Even though I am not a huge fan of reserved powers, I was relieved to hear the Minister mention that reserved powers may be necessary in this respect. A council could create a local development document, then broadly ignore it. The problem is that we are dealing with fairly technical stuff. Not many members of the public will rush to the local council and ask to see the local development document setting out the charging regime for developments. Nor, dare I say it, will many councillors rush to read that part of the document: they will be far more interested in seeing whether some houses are to be built next to their homes or in their wards than in reading about the charging arrangements. Although I am inclined to agree that the electorate should be the best judge and that adverse publicity about a council that takes money and does nothing with it should be enough, I suspect that because of the technical nature of the matter, there should be some form of reserved powers in this instance. The Minister touched on that subject, but I would welcome hearing about what form the powers might take.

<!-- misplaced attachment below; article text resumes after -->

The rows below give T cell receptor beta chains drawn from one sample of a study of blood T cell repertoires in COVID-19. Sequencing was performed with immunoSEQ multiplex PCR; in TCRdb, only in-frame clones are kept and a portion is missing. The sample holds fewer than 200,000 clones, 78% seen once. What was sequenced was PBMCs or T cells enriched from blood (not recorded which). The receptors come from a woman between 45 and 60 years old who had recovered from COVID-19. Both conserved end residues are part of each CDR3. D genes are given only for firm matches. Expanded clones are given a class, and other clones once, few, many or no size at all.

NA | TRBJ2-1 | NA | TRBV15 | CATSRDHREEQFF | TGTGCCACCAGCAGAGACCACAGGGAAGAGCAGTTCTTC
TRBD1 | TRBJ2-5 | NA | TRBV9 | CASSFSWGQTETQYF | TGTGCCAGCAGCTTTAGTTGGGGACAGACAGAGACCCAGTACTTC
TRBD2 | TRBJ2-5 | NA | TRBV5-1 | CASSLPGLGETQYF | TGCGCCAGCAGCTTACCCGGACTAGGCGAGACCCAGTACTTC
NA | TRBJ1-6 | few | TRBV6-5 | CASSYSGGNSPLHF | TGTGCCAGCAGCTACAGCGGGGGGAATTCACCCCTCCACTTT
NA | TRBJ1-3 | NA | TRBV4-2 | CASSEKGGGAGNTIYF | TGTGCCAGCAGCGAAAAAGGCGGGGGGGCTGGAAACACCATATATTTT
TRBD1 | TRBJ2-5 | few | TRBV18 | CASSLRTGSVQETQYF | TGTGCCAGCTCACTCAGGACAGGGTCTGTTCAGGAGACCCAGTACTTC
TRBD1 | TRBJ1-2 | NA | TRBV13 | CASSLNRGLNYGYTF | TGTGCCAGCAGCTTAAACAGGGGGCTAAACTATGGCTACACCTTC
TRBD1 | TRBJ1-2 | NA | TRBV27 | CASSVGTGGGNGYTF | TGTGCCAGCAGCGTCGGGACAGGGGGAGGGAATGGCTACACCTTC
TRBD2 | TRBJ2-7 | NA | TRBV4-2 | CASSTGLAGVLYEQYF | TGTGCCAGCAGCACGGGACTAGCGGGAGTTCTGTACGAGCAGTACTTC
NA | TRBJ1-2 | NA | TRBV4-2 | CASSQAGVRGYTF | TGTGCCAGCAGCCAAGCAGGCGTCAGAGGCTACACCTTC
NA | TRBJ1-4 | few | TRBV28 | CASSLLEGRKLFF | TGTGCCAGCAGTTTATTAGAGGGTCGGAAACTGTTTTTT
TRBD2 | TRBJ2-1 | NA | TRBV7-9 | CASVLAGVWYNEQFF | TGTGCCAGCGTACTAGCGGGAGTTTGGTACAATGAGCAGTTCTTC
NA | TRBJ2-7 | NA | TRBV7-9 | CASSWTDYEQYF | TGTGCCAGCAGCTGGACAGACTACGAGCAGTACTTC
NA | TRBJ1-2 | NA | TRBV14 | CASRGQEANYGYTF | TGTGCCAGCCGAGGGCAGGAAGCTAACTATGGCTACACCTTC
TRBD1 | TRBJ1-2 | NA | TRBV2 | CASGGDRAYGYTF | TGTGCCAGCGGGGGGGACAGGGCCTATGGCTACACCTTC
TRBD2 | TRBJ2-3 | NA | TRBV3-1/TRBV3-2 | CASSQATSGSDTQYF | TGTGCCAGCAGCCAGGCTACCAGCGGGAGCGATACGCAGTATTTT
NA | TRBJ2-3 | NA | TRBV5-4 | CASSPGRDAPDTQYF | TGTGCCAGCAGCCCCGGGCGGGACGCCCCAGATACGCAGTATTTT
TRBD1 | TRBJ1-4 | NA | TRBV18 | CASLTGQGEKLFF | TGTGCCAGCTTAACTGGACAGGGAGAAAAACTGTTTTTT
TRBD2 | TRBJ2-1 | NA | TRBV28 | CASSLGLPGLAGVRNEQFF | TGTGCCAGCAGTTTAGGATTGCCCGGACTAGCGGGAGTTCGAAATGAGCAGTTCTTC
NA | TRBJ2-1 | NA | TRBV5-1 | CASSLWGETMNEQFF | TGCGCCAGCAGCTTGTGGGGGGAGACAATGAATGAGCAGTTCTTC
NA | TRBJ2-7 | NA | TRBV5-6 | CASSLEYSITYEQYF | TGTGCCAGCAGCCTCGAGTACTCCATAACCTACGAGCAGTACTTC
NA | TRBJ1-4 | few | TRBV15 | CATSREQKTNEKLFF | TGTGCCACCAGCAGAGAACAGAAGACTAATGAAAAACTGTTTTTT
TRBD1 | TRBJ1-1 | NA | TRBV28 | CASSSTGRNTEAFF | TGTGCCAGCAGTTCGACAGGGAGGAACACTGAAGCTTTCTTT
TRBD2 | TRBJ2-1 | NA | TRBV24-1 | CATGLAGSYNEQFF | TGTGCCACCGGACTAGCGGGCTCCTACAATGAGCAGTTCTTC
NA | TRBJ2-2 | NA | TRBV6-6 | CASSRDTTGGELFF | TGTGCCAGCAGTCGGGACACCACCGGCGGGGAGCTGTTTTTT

Another of my concerns is probably best dealt with through guidance. We all know that people do not like new housing or industrial developments to be built next door. Often, community gain is used to assuage some of their fears: yes, there will be more housing in the area, but a roundabout will be installed at that really dangerous junction as a result, or the school will get a much needed extension, and the developer will pay for it. That can help to reduce local public opposition to a project, but I foresee problems arising. Let us suppose that a local development document is produced stating that all the charges will be taken from all the schemes in the area and the money used to build a new sports centre at one end of the council area. Although that would be entirely legal, it might excite great resentment in parts of the district, because the people in those areas would feel that the houses had been built next to them so that people 20 miles away could have a new sports centre.
There is a danger of public discontent with that aspect of the system. As it is difficult to deal with such issues in legislation, and nearly impossible to do so in regulations, I hope that the guidance which I assume will accompany the new arrangements will encourage councils to bear in mind that the community that bears